I had the honor last night dinning with a friend and her small charge. I have to tell you about my friend first to understand why the small dinner companion was so charming. My friend has a tendency to pick up and become involved with people who she who would do better to run from. She wants to fix things and will aid almost anyone who asks no matter the consequences to herself, which is usually disastrous. There is no saving her from her misfortunes. I have learned to separate my own desire to fix and only offer an ear for her to bend and some opportunities to help me around my house in order to earn some income. She will never change and although I feel bad when she is in the clutches of a self-made catastrophe, I know she will move on only to perpetuate the cycle. Her latest endeavor includes a man living in her house that has multiple children all over the place but is in partial custody of a five year old. Hence, my dinner date.
This little peanut of a girl has seen more than I have in my life. She has eleven siblings, all who are scattered and in the system. I do not come from this culture and I have great difficulty with accepting it. These young people will grow up in most cases only to continue in this world very troubled. So is the little one who graced my world yesterday. She is about four feet tall, wiry in stature with a sweet smile but eyes that hold secrets. She instantly took to me as she hid behind me to meet Bishop. They were eye to eye and Bishop barked his deep hello and scared her. I forget my dog can be intimidating to someone her size.
We went to one of my favorite restaurants that have high wooden booths to sit in. Once sequestered, the world disappears and you can really talk and enjoy your company while savoring a nice meal. This little one busily colored while my friend chronicled her latest disaster. Her current involvement, the girl’s father, was involved with another female and my friend was crushed. The man has thirteen children and three are only siblings of this little creature. I was so confused as my friend tried to explain the family dynamics. I do not get it and I certainly do not see this as a good situation. But then my friend accepts this as a natural state of cohabitation; the procreation of children with multiple partners. I have nothing against having children by any means, but I totally slip off the non-judgment bus when these offspring are in foster care of some sort. You want them; you made them, take care of them.
While my friend went through her misery of her situation, our conversation would be broken by some little recant of a serious issue with the coloring. She slowly warmed to me as I sat in rapt delight with her sweetness. She will do fine in the world with the right guidance. She could charm a snake and probably learned already to do this for survival. My friend was telling me she is going for intelligence testing and is already ADHD. I saw none of that. She is a little girl, full of energy and brimming with smarts. She only needs the right direction to get her out of the world she may end up in, the right challenges to overcome and the right support to help her grow. I pray she finds them and is not boxed into some category and labeled. We do that with brilliant children because they are so charged with energy it takes a ton of adult energy to keep them going. It is easier to medicate them than to work at developing challenges and tests that bring them success and a sense of accomplishment. Such is our education system, a world I had to leave.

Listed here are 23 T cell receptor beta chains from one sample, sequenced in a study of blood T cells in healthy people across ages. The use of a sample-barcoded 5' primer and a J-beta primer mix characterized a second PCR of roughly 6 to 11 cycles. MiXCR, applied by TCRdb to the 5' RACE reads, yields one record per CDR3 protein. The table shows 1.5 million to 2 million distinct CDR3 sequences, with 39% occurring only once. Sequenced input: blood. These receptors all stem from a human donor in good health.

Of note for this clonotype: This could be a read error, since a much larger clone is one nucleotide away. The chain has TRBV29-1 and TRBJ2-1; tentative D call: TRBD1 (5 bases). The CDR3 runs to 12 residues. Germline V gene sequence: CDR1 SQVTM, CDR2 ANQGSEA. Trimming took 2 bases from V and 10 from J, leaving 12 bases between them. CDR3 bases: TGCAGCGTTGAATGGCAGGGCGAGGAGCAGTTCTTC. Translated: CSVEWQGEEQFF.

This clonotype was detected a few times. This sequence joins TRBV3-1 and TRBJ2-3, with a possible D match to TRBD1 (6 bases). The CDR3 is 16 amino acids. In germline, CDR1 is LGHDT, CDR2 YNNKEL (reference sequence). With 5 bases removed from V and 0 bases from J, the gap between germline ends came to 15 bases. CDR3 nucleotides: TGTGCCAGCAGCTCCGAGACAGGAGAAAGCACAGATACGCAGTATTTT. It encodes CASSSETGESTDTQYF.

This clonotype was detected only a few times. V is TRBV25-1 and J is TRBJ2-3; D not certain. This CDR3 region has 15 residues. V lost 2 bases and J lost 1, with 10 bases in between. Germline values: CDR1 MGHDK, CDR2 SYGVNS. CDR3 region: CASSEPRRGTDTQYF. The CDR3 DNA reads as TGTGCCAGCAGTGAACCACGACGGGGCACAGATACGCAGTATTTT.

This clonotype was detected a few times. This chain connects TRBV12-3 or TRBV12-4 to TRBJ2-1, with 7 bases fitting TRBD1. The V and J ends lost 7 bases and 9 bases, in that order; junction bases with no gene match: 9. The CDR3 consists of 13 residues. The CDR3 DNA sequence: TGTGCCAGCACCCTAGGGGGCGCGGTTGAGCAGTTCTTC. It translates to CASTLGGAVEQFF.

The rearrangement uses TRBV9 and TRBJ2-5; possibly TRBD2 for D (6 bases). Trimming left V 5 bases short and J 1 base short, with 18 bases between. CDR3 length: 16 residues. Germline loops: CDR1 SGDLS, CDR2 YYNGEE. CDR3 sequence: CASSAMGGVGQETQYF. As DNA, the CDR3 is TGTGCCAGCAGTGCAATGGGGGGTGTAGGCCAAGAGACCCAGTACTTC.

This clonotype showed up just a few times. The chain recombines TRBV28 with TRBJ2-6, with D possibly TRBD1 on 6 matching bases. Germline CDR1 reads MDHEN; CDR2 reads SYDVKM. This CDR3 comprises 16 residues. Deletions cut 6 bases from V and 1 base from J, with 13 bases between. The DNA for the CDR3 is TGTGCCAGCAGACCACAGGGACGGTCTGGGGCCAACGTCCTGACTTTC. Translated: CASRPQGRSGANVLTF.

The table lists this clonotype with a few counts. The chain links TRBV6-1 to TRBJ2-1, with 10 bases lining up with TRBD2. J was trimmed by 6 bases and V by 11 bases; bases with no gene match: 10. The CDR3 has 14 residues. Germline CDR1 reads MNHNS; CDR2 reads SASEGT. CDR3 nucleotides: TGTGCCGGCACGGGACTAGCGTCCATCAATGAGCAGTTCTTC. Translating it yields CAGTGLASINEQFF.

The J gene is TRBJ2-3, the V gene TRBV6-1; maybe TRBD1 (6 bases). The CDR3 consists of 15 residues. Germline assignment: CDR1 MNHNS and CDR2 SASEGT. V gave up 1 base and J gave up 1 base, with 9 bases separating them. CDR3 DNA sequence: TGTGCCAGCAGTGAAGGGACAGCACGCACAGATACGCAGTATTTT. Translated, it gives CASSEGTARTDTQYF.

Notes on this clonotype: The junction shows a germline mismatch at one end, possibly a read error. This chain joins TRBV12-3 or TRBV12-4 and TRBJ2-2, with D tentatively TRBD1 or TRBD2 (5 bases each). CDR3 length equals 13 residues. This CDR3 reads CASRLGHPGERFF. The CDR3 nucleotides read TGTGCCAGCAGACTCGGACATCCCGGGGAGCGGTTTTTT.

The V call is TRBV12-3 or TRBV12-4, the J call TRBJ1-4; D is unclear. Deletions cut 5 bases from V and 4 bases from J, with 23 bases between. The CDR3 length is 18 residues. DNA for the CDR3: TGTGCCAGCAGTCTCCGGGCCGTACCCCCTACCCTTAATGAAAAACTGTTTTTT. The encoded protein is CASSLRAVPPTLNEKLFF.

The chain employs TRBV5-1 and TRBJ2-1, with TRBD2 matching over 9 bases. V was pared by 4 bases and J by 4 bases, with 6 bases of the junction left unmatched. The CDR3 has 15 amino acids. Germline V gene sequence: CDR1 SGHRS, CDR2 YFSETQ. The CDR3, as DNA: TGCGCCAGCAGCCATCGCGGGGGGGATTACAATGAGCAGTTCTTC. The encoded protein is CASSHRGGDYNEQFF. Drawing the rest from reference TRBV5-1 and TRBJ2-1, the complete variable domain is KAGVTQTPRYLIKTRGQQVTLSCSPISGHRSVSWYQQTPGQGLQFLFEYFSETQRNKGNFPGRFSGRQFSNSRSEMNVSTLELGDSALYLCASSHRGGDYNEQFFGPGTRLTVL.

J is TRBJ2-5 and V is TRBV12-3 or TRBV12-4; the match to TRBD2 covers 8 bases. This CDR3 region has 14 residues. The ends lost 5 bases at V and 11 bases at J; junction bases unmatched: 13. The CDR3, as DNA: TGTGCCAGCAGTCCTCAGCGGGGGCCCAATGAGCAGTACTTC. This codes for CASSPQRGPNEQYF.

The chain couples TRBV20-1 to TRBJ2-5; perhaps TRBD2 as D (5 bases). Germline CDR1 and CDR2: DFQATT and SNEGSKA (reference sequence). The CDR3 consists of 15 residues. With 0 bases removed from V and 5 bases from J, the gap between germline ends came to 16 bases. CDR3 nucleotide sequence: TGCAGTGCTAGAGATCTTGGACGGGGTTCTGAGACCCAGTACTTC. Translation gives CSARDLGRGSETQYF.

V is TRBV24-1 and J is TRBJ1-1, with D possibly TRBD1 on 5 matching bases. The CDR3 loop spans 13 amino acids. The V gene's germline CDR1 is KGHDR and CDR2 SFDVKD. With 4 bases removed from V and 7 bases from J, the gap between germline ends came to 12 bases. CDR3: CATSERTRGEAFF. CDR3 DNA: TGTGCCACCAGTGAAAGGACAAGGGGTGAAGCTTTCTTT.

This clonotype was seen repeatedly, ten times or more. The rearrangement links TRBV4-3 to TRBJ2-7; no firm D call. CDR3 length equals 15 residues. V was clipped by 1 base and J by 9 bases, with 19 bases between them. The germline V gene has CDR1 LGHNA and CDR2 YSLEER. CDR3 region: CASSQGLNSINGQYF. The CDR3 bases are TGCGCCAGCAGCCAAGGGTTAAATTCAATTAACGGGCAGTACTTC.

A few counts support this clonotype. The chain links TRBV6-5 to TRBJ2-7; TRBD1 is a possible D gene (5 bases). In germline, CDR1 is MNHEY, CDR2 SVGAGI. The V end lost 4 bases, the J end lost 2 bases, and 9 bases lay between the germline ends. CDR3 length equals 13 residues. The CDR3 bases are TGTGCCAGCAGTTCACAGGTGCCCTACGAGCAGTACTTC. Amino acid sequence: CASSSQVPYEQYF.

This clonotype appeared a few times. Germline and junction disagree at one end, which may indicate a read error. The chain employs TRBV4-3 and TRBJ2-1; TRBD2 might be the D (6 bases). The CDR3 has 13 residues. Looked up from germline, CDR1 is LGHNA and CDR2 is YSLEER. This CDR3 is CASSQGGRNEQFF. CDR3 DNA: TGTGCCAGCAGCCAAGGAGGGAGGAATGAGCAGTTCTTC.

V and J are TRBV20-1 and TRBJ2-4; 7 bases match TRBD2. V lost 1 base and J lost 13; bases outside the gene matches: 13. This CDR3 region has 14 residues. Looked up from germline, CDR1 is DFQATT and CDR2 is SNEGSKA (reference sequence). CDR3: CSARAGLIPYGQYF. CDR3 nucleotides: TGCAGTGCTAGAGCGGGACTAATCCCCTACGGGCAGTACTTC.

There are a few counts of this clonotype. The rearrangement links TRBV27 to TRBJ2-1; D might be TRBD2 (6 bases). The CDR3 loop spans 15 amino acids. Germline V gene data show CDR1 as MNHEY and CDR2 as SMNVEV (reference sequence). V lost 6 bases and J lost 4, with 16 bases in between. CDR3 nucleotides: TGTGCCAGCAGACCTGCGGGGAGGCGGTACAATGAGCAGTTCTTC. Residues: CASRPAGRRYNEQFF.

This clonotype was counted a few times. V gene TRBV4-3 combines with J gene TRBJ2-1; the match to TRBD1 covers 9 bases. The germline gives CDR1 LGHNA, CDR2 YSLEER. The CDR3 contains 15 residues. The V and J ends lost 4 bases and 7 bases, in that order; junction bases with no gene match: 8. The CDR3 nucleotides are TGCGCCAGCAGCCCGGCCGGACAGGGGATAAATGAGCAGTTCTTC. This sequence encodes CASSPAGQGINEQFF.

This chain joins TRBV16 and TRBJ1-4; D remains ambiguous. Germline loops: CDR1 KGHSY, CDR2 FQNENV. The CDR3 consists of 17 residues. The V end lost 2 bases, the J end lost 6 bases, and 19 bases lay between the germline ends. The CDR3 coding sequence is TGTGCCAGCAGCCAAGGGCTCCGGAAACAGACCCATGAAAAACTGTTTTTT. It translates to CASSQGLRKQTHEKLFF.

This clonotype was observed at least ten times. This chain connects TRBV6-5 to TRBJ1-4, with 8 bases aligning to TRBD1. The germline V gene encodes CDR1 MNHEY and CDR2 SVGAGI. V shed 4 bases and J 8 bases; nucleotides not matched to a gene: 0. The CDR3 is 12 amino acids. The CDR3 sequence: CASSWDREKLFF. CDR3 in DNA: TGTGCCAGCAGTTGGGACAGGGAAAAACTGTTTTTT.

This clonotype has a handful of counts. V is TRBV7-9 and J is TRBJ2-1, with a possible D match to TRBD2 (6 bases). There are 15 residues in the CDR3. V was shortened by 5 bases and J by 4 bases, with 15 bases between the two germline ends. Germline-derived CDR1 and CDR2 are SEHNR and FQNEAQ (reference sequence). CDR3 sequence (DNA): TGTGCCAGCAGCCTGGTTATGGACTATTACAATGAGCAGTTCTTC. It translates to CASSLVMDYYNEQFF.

She has a wonderful appetite and wanted to taste everything that was on the table. She sat and smiled, relishing each morsel of her chicken fingers. Her face was focused on the task and remnants of her meal remained on her cheeks and shirt. As she sat back, her chocolate milk entrusted to her small hands, she looked satisfied. Then she knew as we munched she would have our full attention so she began to entertain us. This young thing is not any of the labels so hastily charged to her.
But when my friend leaned over to cut her chicken for her to cool, there was a huge shift on her countenance. It was startling. My friend had her dinner knife and was wielding it fairly close to her nose. And this was only because the little one had leaned in to smell her food. Without looking up she uttered in a voice not of her own temper, “You better not be waving that knife in my face.” She looked up only to see my startled face gaping at her. I asked her to repeat what she said, and sure enough she did, her nature completely changing to a deep serious tenor. Then she popped a piece of chicken in her mouth and returned my stare. I looked at my friend who acknowledged what I heard with, “she has seen and heard a lot.” She is five years old and a little pixie.
We continued our meal, dotted with the small voice who chimed in with great proclamations of the immediate surroundings, the food and her thoughts on the world. I never heard the common decree of small humans; “when I grow up I am going to be….” I did not ask either. She recanted her numbers and letters, done with enough confidence that I know she will be fine in the arena of academics. That is if they take the time to listen and work with her. But she comes from an environment where school is a burden; a world that is not embraced by her family.
She will succeed if they allow her to.